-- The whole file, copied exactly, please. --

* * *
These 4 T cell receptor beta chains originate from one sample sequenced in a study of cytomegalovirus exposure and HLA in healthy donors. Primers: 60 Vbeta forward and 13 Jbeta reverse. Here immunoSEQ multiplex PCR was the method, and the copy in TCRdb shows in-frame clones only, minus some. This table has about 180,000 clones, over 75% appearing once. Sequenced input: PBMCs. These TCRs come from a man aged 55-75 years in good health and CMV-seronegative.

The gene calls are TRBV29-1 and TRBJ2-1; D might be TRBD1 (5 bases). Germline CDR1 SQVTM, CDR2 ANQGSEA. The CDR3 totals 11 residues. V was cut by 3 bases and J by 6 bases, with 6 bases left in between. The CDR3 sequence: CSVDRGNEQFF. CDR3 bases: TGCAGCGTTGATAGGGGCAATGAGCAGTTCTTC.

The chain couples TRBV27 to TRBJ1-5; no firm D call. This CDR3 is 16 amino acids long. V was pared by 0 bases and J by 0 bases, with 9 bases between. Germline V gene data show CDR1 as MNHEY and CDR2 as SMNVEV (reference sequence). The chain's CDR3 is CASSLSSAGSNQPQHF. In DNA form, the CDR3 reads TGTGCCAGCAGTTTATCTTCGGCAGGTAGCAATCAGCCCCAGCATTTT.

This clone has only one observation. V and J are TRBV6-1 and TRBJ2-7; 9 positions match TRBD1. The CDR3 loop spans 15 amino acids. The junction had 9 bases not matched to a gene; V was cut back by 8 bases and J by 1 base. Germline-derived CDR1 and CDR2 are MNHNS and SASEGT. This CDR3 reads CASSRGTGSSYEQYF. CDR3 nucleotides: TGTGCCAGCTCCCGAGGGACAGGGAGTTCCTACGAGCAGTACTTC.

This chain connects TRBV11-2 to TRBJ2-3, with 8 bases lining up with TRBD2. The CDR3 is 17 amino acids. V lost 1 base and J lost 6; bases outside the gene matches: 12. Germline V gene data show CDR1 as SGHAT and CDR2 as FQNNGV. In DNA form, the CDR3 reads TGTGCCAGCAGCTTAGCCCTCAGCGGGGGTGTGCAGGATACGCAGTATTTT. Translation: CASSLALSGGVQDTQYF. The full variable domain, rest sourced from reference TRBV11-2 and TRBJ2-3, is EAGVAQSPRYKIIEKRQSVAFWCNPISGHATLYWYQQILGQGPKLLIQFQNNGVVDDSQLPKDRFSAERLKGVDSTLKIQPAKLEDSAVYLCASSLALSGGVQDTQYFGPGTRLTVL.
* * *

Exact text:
These 4 T cell receptor beta chains originate from one sample sequenced in a study of cytomegalovirus exposure and HLA in healthy donors. Primers: 60 Vbeta forward and 13 Jbeta reverse. Here immunoSEQ multiplex PCR was the method, and the copy in TCRdb shows in-frame clones only, minus some. This table has about 180,000 clones, over 75% appearing once. Sequenced input: PBMCs. These TCRs come from a man aged 55-75 years in good health and CMV-seronegative.

The gene calls are TRBV29-1 and TRBJ2-1; D might be TRBD1 (5 bases). Germline CDR1 SQVTM, CDR2 ANQGSEA. The CDR3 totals 11 residues. V was cut by 3 bases and J by 6 bases, with 6 bases left in between. The CDR3 sequence: CSVDRGNEQFF. CDR3 bases: TGCAGCGTTGATAGGGGCAATGAGCAGTTCTTC.

The chain couples TRBV27 to TRBJ1-5; no firm D call. This CDR3 is 16 amino acids long. V was pared by 0 bases and J by 0 bases, with 9 bases between. Germline V gene data show CDR1 as MNHEY and CDR2 as SMNVEV (reference sequence). The chain's CDR3 is CASSLSSAGSNQPQHF. In DNA form, the CDR3 reads TGTGCCAGCAGTTTATCTTCGGCAGGTAGCAATCAGCCCCAGCATTTT.

This clone has only one observation. V and J are TRBV6-1 and TRBJ2-7; 9 positions match TRBD1. The CDR3 loop spans 15 amino acids. The junction had 9 bases not matched to a gene; V was cut back by 8 bases and J by 1 base. Germline-derived CDR1 and CDR2 are MNHNS and SASEGT. This CDR3 reads CASSRGTGSSYEQYF. CDR3 nucleotides: TGTGCCAGCTCCCGAGGGACAGGGAGTTCCTACGAGCAGTACTTC.

This chain connects TRBV11-2 to TRBJ2-3, with 8 bases lining up with TRBD2. The CDR3 is 17 amino acids. V lost 1 base and J lost 6; bases outside the gene matches: 12. Germline V gene data show CDR1 as SGHAT and CDR2 as FQNNGV. In DNA form, the CDR3 reads TGTGCCAGCAGCTTAGCCCTCAGCGGGGGTGTGCAGGATACGCAGTATTTT. Translation: CASSLALSGGVQDTQYF. The full variable domain, rest sourced from reference TRBV11-2 and TRBJ2-3, is EAGVAQSPRYKIIEKRQSVAFWCNPISGHATLYWYQQILGQGPKLLIQFQNNGVVDDSQLPKDRFSAERLKGVDSTLKIQPAKLEDSAVYLCASSLALSGGVQDTQYFGPGTRLTVL.